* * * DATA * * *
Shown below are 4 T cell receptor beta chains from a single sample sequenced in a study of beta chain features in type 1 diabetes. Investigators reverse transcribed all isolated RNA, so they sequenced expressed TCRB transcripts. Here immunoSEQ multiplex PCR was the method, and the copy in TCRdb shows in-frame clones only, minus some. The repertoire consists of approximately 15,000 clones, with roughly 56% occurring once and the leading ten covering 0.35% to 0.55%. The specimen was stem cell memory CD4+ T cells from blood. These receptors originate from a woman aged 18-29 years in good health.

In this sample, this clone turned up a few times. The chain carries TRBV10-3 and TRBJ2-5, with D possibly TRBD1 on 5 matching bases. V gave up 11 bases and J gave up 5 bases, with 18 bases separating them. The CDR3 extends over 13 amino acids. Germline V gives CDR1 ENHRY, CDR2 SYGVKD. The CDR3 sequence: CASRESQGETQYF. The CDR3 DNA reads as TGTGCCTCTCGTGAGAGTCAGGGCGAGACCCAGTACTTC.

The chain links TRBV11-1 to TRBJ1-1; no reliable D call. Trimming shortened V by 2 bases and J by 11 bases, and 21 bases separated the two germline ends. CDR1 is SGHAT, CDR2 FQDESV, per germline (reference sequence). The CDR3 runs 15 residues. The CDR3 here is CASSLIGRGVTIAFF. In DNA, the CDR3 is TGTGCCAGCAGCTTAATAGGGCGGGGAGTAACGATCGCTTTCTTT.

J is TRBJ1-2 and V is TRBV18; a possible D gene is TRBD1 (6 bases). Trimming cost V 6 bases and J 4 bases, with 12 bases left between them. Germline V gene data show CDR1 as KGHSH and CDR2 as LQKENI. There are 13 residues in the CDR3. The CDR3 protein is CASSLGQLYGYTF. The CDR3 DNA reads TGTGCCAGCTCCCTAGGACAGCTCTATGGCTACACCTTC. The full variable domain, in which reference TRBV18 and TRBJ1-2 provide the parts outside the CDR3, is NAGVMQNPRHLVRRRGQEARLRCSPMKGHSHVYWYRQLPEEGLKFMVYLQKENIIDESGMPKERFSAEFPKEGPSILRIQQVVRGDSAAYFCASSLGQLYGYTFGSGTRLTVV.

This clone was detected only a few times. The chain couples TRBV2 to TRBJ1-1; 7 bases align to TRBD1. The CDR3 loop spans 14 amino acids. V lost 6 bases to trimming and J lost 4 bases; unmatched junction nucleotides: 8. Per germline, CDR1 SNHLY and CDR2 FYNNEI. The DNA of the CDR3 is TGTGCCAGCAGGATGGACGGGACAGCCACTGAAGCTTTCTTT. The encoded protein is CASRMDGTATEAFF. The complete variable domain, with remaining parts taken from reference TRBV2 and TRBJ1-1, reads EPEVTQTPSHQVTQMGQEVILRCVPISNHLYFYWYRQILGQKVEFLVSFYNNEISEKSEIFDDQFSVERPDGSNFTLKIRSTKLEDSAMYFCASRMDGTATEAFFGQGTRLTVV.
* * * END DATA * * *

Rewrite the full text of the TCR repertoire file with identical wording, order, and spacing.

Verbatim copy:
Shown below are 4 T cell receptor beta chains from a single sample sequenced in a study of beta chain features in type 1 diabetes. Investigators reverse transcribed all isolated RNA, so they sequenced expressed TCRB transcripts. Here immunoSEQ multiplex PCR was the method, and the copy in TCRdb shows in-frame clones only, minus some. The repertoire consists of approximately 15,000 clones, with roughly 56% occurring once and the leading ten covering 0.35% to 0.55%. The specimen was stem cell memory CD4+ T cells from blood. These receptors originate from a woman aged 18-29 years in good health.

In this sample, this clone turned up a few times. The chain carries TRBV10-3 and TRBJ2-5, with D possibly TRBD1 on 5 matching bases. V gave up 11 bases and J gave up 5 bases, with 18 bases separating them. The CDR3 extends over 13 amino acids. Germline V gives CDR1 ENHRY, CDR2 SYGVKD. The CDR3 sequence: CASRESQGETQYF. The CDR3 DNA reads as TGTGCCTCTCGTGAGAGTCAGGGCGAGACCCAGTACTTC.

The chain links TRBV11-1 to TRBJ1-1; no reliable D call. Trimming shortened V by 2 bases and J by 11 bases, and 21 bases separated the two germline ends. CDR1 is SGHAT, CDR2 FQDESV, per germline (reference sequence). The CDR3 runs 15 residues. The CDR3 here is CASSLIGRGVTIAFF. In DNA, the CDR3 is TGTGCCAGCAGCTTAATAGGGCGGGGAGTAACGATCGCTTTCTTT.

J is TRBJ1-2 and V is TRBV18; a possible D gene is TRBD1 (6 bases). Trimming cost V 6 bases and J 4 bases, with 12 bases left between them. Germline V gene data show CDR1 as KGHSH and CDR2 as LQKENI. There are 13 residues in the CDR3. The CDR3 protein is CASSLGQLYGYTF. The CDR3 DNA reads TGTGCCAGCTCCCTAGGACAGCTCTATGGCTACACCTTC. The full variable domain, in which reference TRBV18 and TRBJ1-2 provide the parts outside the CDR3, is NAGVMQNPRHLVRRRGQEARLRCSPMKGHSHVYWYRQLPEEGLKFMVYLQKENIIDESGMPKERFSAEFPKEGPSILRIQQVVRGDSAAYFCASSLGQLYGYTFGSGTRLTVV.

This clone was detected only a few times. The chain couples TRBV2 to TRBJ1-1; 7 bases align to TRBD1. The CDR3 loop spans 14 amino acids. V lost 6 bases to trimming and J lost 4 bases; unmatched junction nucleotides: 8. Per germline, CDR1 SNHLY and CDR2 FYNNEI. The DNA of the CDR3 is TGTGCCAGCAGGATGGACGGGACAGCCACTGAAGCTTTCTTT. The encoded protein is CASRMDGTATEAFF. The complete variable domain, with remaining parts taken from reference TRBV2 and TRBJ1-1, reads EPEVTQTPSHQVTQMGQEVILRCVPISNHLYFYWYRQILGQKVEFLVSFYNNEISEKSEIFDDQFSVERPDGSNFTLKIRSTKLEDSAMYFCASRMDGTATEAFFGQGTRLTVV.